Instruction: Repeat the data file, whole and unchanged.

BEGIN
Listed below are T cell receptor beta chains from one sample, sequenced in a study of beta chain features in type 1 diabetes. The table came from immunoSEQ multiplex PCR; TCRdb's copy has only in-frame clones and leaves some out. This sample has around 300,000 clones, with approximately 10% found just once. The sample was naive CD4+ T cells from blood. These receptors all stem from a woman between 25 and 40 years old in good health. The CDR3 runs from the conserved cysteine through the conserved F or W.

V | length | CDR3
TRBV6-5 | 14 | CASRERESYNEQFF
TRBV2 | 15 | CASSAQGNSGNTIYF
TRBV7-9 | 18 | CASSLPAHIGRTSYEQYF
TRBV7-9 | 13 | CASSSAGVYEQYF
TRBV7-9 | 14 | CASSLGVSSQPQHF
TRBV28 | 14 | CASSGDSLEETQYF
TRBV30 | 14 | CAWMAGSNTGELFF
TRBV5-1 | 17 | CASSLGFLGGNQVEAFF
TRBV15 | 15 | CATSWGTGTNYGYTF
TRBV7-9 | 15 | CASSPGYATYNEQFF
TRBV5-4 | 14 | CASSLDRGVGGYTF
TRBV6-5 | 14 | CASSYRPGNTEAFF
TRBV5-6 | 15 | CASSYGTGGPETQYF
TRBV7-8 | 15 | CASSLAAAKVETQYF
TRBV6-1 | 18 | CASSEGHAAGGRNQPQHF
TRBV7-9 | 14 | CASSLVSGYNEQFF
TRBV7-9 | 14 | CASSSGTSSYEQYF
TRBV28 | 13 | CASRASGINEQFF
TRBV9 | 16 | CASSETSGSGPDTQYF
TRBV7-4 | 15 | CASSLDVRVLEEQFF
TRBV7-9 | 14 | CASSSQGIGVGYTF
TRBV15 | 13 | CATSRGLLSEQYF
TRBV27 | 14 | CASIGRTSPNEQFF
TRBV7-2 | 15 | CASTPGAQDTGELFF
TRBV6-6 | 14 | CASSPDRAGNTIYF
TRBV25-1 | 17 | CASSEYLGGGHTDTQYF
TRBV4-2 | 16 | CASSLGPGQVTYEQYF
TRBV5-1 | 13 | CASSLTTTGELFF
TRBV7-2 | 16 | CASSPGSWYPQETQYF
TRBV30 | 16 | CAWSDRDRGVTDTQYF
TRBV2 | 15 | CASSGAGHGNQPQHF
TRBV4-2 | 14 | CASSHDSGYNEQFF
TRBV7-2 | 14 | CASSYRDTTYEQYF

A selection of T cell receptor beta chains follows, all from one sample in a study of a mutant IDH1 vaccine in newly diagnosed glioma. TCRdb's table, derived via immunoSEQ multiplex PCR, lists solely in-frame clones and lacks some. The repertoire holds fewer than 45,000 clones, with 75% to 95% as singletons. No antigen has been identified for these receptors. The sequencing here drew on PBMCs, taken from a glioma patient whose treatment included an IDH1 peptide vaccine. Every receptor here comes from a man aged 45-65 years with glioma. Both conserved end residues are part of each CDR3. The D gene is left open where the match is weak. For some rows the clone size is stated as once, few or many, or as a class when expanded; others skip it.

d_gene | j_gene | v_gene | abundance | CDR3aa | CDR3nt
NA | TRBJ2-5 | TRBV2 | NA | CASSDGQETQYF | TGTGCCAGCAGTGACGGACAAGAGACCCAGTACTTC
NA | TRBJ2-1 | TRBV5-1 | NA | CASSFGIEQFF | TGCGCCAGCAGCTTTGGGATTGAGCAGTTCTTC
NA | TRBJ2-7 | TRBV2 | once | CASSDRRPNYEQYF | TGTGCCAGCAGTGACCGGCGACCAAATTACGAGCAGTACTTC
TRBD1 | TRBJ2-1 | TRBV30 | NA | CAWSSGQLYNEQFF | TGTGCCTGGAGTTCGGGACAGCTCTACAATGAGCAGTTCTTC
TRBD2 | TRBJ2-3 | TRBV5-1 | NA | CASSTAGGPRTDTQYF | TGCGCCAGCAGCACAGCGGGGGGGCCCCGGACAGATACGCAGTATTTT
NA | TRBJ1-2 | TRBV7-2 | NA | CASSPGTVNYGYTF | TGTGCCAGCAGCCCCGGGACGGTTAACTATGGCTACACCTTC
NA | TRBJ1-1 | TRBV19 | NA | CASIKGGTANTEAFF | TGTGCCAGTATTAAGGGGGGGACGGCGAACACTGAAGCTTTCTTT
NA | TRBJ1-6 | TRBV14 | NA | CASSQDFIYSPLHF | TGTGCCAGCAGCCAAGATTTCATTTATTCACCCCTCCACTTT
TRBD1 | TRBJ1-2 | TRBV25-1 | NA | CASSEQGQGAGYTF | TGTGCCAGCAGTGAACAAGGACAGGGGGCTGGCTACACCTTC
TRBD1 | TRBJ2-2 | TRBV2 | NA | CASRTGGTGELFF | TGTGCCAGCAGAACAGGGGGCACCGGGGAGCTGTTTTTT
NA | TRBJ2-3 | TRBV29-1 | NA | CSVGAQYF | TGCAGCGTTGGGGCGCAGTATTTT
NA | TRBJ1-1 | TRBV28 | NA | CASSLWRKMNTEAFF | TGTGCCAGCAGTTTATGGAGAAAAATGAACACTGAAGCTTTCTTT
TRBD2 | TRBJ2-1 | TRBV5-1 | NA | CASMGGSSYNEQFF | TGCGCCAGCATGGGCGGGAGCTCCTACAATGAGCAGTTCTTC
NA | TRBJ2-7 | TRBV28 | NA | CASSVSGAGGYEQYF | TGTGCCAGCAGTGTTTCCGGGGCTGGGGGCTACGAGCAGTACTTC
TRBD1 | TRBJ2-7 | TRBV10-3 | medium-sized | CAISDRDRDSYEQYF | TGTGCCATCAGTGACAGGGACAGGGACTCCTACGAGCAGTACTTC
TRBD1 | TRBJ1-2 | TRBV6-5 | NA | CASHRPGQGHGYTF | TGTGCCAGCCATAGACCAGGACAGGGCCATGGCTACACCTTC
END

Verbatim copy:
Listed below are T cell receptor beta chains from one sample, sequenced in a study of beta chain features in type 1 diabetes. The table came from immunoSEQ multiplex PCR; TCRdb's copy has only in-frame clones and leaves some out. This sample has around 300,000 clones, with approximately 10% found just once. The sample was naive CD4+ T cells from blood. These receptors all stem from a woman between 25 and 40 years old in good health. The CDR3 runs from the conserved cysteine through the conserved F or W.

V | length | CDR3
TRBV6-5 | 14 | CASRERESYNEQFF
TRBV2 | 15 | CASSAQGNSGNTIYF
TRBV7-9 | 18 | CASSLPAHIGRTSYEQYF
TRBV7-9 | 13 | CASSSAGVYEQYF
TRBV7-9 | 14 | CASSLGVSSQPQHF
TRBV28 | 14 | CASSGDSLEETQYF
TRBV30 | 14 | CAWMAGSNTGELFF
TRBV5-1 | 17 | CASSLGFLGGNQVEAFF
TRBV15 | 15 | CATSWGTGTNYGYTF
TRBV7-9 | 15 | CASSPGYATYNEQFF
TRBV5-4 | 14 | CASSLDRGVGGYTF
TRBV6-5 | 14 | CASSYRPGNTEAFF
TRBV5-6 | 15 | CASSYGTGGPETQYF
TRBV7-8 | 15 | CASSLAAAKVETQYF
TRBV6-1 | 18 | CASSEGHAAGGRNQPQHF
TRBV7-9 | 14 | CASSLVSGYNEQFF
TRBV7-9 | 14 | CASSSGTSSYEQYF
TRBV28 | 13 | CASRASGINEQFF
TRBV9 | 16 | CASSETSGSGPDTQYF
TRBV7-4 | 15 | CASSLDVRVLEEQFF
TRBV7-9 | 14 | CASSSQGIGVGYTF
TRBV15 | 13 | CATSRGLLSEQYF
TRBV27 | 14 | CASIGRTSPNEQFF
TRBV7-2 | 15 | CASTPGAQDTGELFF
TRBV6-6 | 14 | CASSPDRAGNTIYF
TRBV25-1 | 17 | CASSEYLGGGHTDTQYF
TRBV4-2 | 16 | CASSLGPGQVTYEQYF
TRBV5-1 | 13 | CASSLTTTGELFF
TRBV7-2 | 16 | CASSPGSWYPQETQYF
TRBV30 | 16 | CAWSDRDRGVTDTQYF
TRBV2 | 15 | CASSGAGHGNQPQHF
TRBV4-2 | 14 | CASSHDSGYNEQFF
TRBV7-2 | 14 | CASSYRDTTYEQYF

A selection of T cell receptor beta chains follows, all from one sample in a study of a mutant IDH1 vaccine in newly diagnosed glioma. TCRdb's table, derived via immunoSEQ multiplex PCR, lists solely in-frame clones and lacks some. The repertoire holds fewer than 45,000 clones, with 75% to 95% as singletons. No antigen has been identified for these receptors. The sequencing here drew on PBMCs, taken from a glioma patient whose treatment included an IDH1 peptide vaccine. Every receptor here comes from a man aged 45-65 years with glioma. Both conserved end residues are part of each CDR3. The D gene is left open where the match is weak. For some rows the clone size is stated as once, few or many, or as a class when expanded; others skip it.

d_gene | j_gene | v_gene | abundance | CDR3aa | CDR3nt
NA | TRBJ2-5 | TRBV2 | NA | CASSDGQETQYF | TGTGCCAGCAGTGACGGACAAGAGACCCAGTACTTC
NA | TRBJ2-1 | TRBV5-1 | NA | CASSFGIEQFF | TGCGCCAGCAGCTTTGGGATTGAGCAGTTCTTC
NA | TRBJ2-7 | TRBV2 | once | CASSDRRPNYEQYF | TGTGCCAGCAGTGACCGGCGACCAAATTACGAGCAGTACTTC
TRBD1 | TRBJ2-1 | TRBV30 | NA | CAWSSGQLYNEQFF | TGTGCCTGGAGTTCGGGACAGCTCTACAATGAGCAGTTCTTC
TRBD2 | TRBJ2-3 | TRBV5-1 | NA | CASSTAGGPRTDTQYF | TGCGCCAGCAGCACAGCGGGGGGGCCCCGGACAGATACGCAGTATTTT
NA | TRBJ1-2 | TRBV7-2 | NA | CASSPGTVNYGYTF | TGTGCCAGCAGCCCCGGGACGGTTAACTATGGCTACACCTTC
NA | TRBJ1-1 | TRBV19 | NA | CASIKGGTANTEAFF | TGTGCCAGTATTAAGGGGGGGACGGCGAACACTGAAGCTTTCTTT
NA | TRBJ1-6 | TRBV14 | NA | CASSQDFIYSPLHF | TGTGCCAGCAGCCAAGATTTCATTTATTCACCCCTCCACTTT
TRBD1 | TRBJ1-2 | TRBV25-1 | NA | CASSEQGQGAGYTF | TGTGCCAGCAGTGAACAAGGACAGGGGGCTGGCTACACCTTC
TRBD1 | TRBJ2-2 | TRBV2 | NA | CASRTGGTGELFF | TGTGCCAGCAGAACAGGGGGCACCGGGGAGCTGTTTTTT
NA | TRBJ2-3 | TRBV29-1 | NA | CSVGAQYF | TGCAGCGTTGGGGCGCAGTATTTT
NA | TRBJ1-1 | TRBV28 | NA | CASSLWRKMNTEAFF | TGTGCCAGCAGTTTATGGAGAAAAATGAACACTGAAGCTTTCTTT
TRBD2 | TRBJ2-1 | TRBV5-1 | NA | CASMGGSSYNEQFF | TGCGCCAGCATGGGCGGGAGCTCCTACAATGAGCAGTTCTTC
NA | TRBJ2-7 | TRBV28 | NA | CASSVSGAGGYEQYF | TGTGCCAGCAGTGTTTCCGGGGCTGGGGGCTACGAGCAGTACTTC
TRBD1 | TRBJ2-7 | TRBV10-3 | medium-sized | CAISDRDRDSYEQYF | TGTGCCATCAGTGACAGGGACAGGGACTCCTACGAGCAGTACTTC
TRBD1 | TRBJ1-2 | TRBV6-5 | NA | CASHRPGQGHGYTF | TGTGCCAGCCATAGACCAGGACAGGGCCATGGCTACACCTTC